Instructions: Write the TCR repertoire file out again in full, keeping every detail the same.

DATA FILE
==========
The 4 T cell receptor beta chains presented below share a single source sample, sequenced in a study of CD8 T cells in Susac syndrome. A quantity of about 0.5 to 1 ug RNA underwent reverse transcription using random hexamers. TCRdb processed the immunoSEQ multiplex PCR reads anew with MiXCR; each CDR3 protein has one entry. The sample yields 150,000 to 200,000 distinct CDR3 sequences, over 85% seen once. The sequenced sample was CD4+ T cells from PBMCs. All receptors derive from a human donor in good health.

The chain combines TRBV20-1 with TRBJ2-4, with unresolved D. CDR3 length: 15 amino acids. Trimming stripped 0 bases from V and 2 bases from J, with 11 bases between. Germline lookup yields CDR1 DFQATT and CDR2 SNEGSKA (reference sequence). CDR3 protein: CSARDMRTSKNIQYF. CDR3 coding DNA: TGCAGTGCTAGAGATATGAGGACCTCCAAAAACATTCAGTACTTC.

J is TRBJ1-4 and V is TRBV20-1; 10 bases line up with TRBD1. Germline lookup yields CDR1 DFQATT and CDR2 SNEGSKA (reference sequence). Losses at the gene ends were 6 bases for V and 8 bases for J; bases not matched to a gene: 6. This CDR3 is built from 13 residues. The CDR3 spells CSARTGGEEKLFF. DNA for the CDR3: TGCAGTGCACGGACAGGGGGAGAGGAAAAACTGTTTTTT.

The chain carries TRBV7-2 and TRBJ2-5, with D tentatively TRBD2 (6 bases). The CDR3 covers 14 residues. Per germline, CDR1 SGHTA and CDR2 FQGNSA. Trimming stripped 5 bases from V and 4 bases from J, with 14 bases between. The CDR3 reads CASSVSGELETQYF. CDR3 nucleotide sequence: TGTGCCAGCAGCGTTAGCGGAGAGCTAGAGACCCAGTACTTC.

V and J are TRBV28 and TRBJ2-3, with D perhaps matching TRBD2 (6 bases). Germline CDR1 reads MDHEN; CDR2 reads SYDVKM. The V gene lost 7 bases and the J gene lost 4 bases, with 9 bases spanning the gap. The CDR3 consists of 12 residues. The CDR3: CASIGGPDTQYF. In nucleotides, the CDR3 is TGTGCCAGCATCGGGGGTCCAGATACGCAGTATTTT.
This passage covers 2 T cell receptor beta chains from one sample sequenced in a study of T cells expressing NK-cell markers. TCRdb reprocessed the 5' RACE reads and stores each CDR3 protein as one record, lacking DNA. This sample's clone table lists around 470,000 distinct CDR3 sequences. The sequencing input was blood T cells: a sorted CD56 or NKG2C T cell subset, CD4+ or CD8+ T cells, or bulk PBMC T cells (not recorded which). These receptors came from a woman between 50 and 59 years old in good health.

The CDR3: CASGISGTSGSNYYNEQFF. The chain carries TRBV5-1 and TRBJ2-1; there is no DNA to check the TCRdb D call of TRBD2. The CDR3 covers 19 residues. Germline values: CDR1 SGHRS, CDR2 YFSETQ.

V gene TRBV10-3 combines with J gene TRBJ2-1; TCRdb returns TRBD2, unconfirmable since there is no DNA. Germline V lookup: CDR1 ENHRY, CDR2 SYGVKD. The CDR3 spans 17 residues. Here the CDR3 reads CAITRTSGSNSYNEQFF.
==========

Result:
The 4 T cell receptor beta chains presented below share a single source sample, sequenced in a study of CD8 T cells in Susac syndrome. A quantity of about 0.5 to 1 ug RNA underwent reverse transcription using random hexamers. TCRdb processed the immunoSEQ multiplex PCR reads anew with MiXCR; each CDR3 protein has one entry. The sample yields 150,000 to 200,000 distinct CDR3 sequences, over 85% seen once. The sequenced sample was CD4+ T cells from PBMCs. All receptors derive from a human donor in good health.

The chain combines TRBV20-1 with TRBJ2-4, with unresolved D. CDR3 length: 15 amino acids. Trimming stripped 0 bases from V and 2 bases from J, with 11 bases between. Germline lookup yields CDR1 DFQATT and CDR2 SNEGSKA (reference sequence). CDR3 protein: CSARDMRTSKNIQYF. CDR3 coding DNA: TGCAGTGCTAGAGATATGAGGACCTCCAAAAACATTCAGTACTTC.

J is TRBJ1-4 and V is TRBV20-1; 10 bases line up with TRBD1. Germline lookup yields CDR1 DFQATT and CDR2 SNEGSKA (reference sequence). Losses at the gene ends were 6 bases for V and 8 bases for J; bases not matched to a gene: 6. This CDR3 is built from 13 residues. The CDR3 spells CSARTGGEEKLFF. DNA for the CDR3: TGCAGTGCACGGACAGGGGGAGAGGAAAAACTGTTTTTT.

The chain carries TRBV7-2 and TRBJ2-5, with D tentatively TRBD2 (6 bases). The CDR3 covers 14 residues. Per germline, CDR1 SGHTA and CDR2 FQGNSA. Trimming stripped 5 bases from V and 4 bases from J, with 14 bases between. The CDR3 reads CASSVSGELETQYF. CDR3 nucleotide sequence: TGTGCCAGCAGCGTTAGCGGAGAGCTAGAGACCCAGTACTTC.

V and J are TRBV28 and TRBJ2-3, with D perhaps matching TRBD2 (6 bases). Germline CDR1 reads MDHEN; CDR2 reads SYDVKM. The V gene lost 7 bases and the J gene lost 4 bases, with 9 bases spanning the gap. The CDR3 consists of 12 residues. The CDR3: CASIGGPDTQYF. In nucleotides, the CDR3 is TGTGCCAGCATCGGGGGTCCAGATACGCAGTATTTT.
This passage covers 2 T cell receptor beta chains from one sample sequenced in a study of T cells expressing NK-cell markers. TCRdb reprocessed the 5' RACE reads and stores each CDR3 protein as one record, lacking DNA. This sample's clone table lists around 470,000 distinct CDR3 sequences. The sequencing input was blood T cells: a sorted CD56 or NKG2C T cell subset, CD4+ or CD8+ T cells, or bulk PBMC T cells (not recorded which). These receptors came from a woman between 50 and 59 years old in good health.

The CDR3: CASGISGTSGSNYYNEQFF. The chain carries TRBV5-1 and TRBJ2-1; there is no DNA to check the TCRdb D call of TRBD2. The CDR3 covers 19 residues. Germline values: CDR1 SGHRS, CDR2 YFSETQ.

V gene TRBV10-3 combines with J gene TRBJ2-1; TCRdb returns TRBD2, unconfirmable since there is no DNA. Germline V lookup: CDR1 ENHRY, CDR2 SYGVKD. The CDR3 spans 17 residues. Here the CDR3 reads CAITRTSGSNSYNEQFF.